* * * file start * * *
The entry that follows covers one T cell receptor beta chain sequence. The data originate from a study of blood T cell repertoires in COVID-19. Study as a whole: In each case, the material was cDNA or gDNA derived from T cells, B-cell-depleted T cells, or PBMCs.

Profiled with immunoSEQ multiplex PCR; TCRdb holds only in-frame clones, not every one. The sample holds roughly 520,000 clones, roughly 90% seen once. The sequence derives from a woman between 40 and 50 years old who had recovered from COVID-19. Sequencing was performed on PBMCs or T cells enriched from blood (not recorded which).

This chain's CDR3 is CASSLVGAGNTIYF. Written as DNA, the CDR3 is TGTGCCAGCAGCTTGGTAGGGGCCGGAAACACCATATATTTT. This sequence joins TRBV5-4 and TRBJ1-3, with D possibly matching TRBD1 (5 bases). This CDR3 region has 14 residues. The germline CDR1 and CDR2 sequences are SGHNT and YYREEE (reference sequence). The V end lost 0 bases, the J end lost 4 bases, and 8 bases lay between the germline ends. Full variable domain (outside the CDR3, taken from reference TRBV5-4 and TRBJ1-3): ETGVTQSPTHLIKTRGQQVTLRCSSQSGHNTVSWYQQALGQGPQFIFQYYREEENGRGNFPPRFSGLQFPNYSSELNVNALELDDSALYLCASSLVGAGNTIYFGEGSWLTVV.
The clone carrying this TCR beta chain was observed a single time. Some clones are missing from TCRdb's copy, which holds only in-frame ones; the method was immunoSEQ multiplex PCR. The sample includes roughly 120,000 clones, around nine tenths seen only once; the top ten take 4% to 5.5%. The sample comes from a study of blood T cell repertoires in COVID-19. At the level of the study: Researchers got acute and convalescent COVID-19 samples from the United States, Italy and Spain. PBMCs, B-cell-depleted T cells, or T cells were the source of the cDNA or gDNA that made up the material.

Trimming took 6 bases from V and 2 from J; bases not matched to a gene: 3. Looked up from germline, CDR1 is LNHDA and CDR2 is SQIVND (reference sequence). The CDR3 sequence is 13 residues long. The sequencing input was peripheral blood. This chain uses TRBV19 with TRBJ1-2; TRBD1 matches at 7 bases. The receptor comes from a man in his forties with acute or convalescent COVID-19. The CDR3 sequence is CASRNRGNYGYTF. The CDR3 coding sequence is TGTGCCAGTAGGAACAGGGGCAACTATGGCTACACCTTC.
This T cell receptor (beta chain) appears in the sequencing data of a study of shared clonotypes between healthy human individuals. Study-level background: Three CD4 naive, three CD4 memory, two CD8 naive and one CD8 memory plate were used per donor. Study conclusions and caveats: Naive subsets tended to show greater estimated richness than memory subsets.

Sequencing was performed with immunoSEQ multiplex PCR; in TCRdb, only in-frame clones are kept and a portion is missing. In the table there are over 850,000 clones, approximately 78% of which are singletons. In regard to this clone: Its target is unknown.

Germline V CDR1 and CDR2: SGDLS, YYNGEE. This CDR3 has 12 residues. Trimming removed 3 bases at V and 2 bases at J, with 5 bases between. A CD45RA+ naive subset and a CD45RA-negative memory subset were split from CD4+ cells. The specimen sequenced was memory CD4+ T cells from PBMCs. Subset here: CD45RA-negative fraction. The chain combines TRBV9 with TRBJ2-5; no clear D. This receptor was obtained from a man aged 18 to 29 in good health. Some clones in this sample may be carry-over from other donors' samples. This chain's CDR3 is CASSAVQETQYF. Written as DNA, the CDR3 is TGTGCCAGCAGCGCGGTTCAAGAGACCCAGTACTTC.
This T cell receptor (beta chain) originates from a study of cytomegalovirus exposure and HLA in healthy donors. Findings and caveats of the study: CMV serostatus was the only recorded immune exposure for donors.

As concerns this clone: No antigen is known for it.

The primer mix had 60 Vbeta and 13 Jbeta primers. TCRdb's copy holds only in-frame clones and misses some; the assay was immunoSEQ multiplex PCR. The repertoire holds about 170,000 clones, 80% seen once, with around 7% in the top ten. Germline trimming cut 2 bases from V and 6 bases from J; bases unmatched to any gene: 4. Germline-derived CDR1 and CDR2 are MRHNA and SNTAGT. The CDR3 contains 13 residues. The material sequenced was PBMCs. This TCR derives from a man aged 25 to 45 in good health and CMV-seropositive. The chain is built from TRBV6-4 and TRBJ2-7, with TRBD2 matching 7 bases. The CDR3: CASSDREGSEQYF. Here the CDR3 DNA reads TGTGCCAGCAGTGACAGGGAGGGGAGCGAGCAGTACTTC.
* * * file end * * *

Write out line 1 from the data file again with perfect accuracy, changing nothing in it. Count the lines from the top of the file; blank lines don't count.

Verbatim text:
The entry that follows covers one T cell receptor beta chain sequence. The data originate from a study of blood T cell repertoires in COVID-19. Study as a whole: In each case, the material was cDNA or gDNA derived from T cells, B-cell-depleted T cells, or PBMCs.